Partner at Langleys Solicitors, Newark, looks at how UK could meet demand for seasonal workers to pick this season’s harvest
As farmers will well recall, the threat of a lack of pickers and packers for the 2020 fruit and vegetable harvest was all too real, writes Amy Cowdrell, of Langleys Solicitors, Newark.
Government and organisations such as the National Farmers’ Union responded to this challenge by launching the Feed Our Nation campaign, which encouraged people, such as students and those on furlough, to put themselves forward to work on local farms to help out with the 2020 harvest.
There was an overwhelming response to the call for help. However, with the UK leaving the EU last month and the end of freedom of movement, the problem of limited seasonal workers for the 2021 harvest has returned.
The government is set to launch a 2021 Pick For Britain campaign to encourage domestic workers to sign up, but is it enough in order to deal with the lack of non-domestic pickers and packers for this year’s harvest?
Listening to those concerns, the government announced in late December that they would extend the Seasonal Worker’s Pilot for this year’s harvest, expanding the quota to 30,000 places — an increase from 10,000 in the previous year.
The initial Seasonal Worker’s Pilot was launched in March 2019, allowing a limited number of migrant workers into the UK to work on farms to deliver the harvest. Workers were allowed to stay for a maximum of six months before returning to their home countries.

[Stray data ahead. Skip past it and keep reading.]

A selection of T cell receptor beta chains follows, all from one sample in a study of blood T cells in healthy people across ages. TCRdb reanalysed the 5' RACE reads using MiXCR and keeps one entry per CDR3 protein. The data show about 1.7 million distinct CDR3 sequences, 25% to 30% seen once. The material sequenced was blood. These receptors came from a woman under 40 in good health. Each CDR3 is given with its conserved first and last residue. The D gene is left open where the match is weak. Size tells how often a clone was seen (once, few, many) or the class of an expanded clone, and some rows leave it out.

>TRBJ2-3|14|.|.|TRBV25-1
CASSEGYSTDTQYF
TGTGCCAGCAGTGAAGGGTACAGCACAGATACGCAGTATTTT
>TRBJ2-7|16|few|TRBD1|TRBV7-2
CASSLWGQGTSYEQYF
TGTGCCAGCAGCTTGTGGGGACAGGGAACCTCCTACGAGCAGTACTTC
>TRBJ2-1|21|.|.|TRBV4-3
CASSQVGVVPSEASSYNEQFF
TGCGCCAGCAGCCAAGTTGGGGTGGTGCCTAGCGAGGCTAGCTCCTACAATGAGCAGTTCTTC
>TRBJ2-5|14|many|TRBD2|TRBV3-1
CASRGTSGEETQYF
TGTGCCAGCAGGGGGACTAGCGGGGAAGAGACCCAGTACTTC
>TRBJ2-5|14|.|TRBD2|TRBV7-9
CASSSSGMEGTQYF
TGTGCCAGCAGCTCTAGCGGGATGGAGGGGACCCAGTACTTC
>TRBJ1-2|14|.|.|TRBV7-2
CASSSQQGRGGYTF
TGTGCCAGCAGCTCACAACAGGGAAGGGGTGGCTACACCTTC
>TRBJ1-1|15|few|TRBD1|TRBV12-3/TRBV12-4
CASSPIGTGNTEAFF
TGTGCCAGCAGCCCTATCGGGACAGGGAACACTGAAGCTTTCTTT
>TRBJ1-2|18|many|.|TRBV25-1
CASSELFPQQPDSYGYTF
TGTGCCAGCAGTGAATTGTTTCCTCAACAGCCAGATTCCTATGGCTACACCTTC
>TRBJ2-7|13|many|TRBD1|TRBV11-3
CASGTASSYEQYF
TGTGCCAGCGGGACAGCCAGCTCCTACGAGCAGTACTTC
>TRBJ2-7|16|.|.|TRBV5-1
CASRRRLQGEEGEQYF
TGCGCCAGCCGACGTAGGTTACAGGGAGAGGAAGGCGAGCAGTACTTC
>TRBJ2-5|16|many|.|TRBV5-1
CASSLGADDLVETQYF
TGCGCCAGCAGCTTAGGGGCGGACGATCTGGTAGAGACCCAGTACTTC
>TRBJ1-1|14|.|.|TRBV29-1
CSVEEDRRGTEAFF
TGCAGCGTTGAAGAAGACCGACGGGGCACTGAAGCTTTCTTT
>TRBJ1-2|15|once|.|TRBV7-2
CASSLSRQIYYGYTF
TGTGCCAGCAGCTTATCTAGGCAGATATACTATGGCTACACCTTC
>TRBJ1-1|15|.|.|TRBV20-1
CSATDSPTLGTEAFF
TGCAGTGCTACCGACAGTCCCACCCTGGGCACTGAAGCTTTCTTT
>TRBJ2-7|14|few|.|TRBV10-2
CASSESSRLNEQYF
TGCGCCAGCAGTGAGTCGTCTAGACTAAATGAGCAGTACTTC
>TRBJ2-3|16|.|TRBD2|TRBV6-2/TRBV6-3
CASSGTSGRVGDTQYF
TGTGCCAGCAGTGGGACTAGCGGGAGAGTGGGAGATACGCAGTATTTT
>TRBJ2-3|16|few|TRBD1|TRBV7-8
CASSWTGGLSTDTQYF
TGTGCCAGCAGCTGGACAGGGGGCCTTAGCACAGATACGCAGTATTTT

The expanded pilot will be run on the same basis, but due to the increase in numbers, two more operators will be appointed to provide the workers.
The pilot is designed to alleviate shortages in the workforce, but not supply all necessary labour required to pick the 2021 harvest.
Through data collection the government reports that 50,000 workers are employed annually for the harvest season.
The aim is for domestic workers to then make up the difference of 20,000.
There is no doubt that the Seasonal Worker’s Pilot is a short-term fix while the UK finds better ways to deal with the increasing short supply of pickers and packers.
The government is keen to develop new technologies that will allow farms to bring in their harvest without so much reliance on human capital.
We saw in the Agricultural Transition Plan that weight was given to government grants to invest in technology. The aim is to increase efficiencies and at the same time improve profitability of farming businesses.
Defra will be leading a review of horticultural automation shortly, looking specifically at how the process can be automated and taken forward to reduce the reliance on non-domestic workers.
It is clear that UK consumers are hungry (apologies for the inadvertent pun) for more of the food we eat to be home grown.
This not only allows us to support British farmers, but also helps to reduce the carbon footprint of the products we consume.
Technological investment in automation and robotics in horticulture have the potential to open up the sector to new possibilities. However, it will be essential for the engineers to have knowledge and experience of the sector while developing these products.
As a Canadian chief executive of an AgTech company reported to the AHDB in 2019: “not knowing the customer, the operation or the industry can result in building a Lamborghini when a bicycle can do the job!”